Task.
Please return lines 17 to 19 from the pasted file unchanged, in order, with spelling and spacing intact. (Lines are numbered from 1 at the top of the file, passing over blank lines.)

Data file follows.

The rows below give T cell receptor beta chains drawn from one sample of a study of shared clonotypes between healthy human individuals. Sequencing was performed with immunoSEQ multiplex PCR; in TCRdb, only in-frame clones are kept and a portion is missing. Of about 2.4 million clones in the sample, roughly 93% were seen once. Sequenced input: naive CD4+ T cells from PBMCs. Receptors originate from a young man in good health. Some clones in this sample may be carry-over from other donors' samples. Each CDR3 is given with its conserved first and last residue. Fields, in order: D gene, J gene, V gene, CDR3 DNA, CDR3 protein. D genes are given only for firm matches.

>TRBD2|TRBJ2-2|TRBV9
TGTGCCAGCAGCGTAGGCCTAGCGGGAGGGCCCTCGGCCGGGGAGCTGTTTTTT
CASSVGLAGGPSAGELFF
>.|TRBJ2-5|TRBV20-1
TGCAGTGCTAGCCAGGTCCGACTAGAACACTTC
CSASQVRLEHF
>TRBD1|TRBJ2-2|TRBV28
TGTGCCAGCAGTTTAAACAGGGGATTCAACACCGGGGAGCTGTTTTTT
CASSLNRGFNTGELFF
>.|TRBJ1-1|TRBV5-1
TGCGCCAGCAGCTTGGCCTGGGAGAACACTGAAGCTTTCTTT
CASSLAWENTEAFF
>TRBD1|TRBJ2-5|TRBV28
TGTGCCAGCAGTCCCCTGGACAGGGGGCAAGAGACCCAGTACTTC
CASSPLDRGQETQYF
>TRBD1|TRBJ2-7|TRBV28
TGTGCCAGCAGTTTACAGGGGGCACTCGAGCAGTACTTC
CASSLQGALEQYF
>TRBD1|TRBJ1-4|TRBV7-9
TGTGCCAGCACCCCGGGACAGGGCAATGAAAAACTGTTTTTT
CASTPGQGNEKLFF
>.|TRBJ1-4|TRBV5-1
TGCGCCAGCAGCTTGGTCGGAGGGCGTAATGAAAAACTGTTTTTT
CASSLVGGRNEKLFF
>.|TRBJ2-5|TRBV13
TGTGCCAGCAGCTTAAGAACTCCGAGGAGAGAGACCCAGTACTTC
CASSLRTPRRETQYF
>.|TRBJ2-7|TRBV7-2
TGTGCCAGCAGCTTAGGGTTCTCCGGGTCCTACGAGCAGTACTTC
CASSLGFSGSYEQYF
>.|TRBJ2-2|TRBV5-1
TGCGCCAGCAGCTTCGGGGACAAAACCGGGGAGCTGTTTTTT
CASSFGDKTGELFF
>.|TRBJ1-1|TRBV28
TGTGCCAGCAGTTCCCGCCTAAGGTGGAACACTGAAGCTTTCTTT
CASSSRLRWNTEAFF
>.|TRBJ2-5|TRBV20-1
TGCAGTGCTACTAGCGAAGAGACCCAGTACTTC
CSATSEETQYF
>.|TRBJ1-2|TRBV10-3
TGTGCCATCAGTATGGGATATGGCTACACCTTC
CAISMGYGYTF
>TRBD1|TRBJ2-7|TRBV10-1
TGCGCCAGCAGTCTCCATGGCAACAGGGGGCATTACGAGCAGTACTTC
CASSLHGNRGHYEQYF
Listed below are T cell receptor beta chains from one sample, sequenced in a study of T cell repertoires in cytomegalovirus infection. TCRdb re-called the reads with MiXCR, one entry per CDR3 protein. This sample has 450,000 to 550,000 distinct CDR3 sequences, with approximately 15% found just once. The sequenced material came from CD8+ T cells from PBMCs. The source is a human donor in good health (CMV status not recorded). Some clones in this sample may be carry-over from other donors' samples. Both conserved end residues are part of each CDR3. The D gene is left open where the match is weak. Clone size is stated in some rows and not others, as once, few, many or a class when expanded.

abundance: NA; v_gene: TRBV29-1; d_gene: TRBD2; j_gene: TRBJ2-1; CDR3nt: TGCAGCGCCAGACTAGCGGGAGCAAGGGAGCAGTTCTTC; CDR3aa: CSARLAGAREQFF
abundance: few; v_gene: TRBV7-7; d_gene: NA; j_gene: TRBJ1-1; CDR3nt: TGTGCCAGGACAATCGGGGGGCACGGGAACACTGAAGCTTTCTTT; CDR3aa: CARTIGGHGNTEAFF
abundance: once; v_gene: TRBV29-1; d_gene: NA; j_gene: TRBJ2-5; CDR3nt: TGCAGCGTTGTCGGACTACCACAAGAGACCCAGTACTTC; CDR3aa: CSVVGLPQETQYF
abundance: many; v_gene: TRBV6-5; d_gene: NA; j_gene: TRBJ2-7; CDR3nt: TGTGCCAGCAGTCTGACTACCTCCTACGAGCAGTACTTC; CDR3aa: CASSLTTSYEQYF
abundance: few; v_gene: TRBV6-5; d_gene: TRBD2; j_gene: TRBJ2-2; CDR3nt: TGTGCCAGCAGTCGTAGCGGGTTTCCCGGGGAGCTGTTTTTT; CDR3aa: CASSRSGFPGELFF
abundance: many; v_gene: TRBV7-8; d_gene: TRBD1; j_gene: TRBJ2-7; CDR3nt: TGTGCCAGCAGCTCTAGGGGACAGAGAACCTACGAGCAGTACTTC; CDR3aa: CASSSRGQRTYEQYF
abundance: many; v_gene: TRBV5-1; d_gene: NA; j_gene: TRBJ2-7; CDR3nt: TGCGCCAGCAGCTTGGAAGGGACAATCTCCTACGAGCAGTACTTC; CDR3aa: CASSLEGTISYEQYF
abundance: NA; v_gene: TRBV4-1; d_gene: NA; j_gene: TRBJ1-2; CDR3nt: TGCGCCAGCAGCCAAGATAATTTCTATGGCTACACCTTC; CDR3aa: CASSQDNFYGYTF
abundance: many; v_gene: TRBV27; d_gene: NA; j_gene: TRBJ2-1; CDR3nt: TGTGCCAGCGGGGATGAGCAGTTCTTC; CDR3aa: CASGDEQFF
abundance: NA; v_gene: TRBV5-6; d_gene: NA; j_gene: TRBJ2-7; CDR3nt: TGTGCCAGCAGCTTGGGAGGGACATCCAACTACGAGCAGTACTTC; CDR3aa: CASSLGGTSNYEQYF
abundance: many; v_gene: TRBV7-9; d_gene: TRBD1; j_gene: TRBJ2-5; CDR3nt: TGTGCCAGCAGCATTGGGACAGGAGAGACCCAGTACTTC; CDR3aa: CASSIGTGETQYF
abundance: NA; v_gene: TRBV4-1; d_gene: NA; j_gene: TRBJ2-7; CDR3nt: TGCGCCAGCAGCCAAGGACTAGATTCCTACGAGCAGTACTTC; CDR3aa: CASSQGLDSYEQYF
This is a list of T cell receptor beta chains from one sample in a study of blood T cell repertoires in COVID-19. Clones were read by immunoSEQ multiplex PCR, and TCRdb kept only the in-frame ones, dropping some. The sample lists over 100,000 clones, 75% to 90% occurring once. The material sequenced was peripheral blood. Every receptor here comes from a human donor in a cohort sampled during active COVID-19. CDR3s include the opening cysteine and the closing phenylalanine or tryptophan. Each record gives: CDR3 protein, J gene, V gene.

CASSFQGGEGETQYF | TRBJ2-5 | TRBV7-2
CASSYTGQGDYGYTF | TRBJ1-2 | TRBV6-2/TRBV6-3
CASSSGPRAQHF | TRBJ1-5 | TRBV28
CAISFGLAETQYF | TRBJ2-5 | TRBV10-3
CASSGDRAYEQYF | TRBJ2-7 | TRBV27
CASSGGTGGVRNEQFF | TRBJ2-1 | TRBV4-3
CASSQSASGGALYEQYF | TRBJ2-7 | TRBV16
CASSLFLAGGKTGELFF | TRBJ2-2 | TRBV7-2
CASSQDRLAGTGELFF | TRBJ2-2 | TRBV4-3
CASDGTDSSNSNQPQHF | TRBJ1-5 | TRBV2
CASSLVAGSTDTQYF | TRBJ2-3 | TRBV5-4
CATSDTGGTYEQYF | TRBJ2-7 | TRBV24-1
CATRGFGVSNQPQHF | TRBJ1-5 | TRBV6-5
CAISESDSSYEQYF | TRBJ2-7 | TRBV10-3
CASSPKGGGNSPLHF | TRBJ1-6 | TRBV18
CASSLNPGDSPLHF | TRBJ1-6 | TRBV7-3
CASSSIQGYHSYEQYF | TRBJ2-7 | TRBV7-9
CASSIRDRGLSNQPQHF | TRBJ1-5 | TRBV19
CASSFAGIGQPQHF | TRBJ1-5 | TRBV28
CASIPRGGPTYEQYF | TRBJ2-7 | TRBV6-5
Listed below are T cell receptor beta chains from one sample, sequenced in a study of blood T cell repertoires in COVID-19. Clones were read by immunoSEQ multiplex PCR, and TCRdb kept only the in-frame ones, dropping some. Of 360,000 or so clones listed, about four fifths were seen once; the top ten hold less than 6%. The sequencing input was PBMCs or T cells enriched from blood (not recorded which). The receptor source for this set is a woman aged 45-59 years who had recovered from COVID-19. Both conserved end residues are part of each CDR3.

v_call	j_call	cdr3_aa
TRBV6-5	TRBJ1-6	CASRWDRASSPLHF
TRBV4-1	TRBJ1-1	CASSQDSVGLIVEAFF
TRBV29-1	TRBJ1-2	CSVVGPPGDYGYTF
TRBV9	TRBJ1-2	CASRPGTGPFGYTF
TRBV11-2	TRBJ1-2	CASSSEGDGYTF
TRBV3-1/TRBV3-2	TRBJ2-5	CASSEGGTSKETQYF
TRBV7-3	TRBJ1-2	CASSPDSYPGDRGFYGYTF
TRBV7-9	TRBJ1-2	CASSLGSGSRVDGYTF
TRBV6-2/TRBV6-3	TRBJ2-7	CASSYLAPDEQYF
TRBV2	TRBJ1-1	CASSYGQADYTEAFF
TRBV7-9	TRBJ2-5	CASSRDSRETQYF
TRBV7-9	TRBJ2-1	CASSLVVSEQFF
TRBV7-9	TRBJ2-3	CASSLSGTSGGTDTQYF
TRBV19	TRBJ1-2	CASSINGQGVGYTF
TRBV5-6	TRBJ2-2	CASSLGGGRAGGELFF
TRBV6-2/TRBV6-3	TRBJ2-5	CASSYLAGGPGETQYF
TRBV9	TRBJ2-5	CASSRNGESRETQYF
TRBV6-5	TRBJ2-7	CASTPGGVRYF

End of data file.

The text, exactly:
>TRBD1|TRBJ2-7|TRBV28
TGTGCCAGCAGTTTACAGGGGGCACTCGAGCAGTACTTC
CASSLQGALEQYF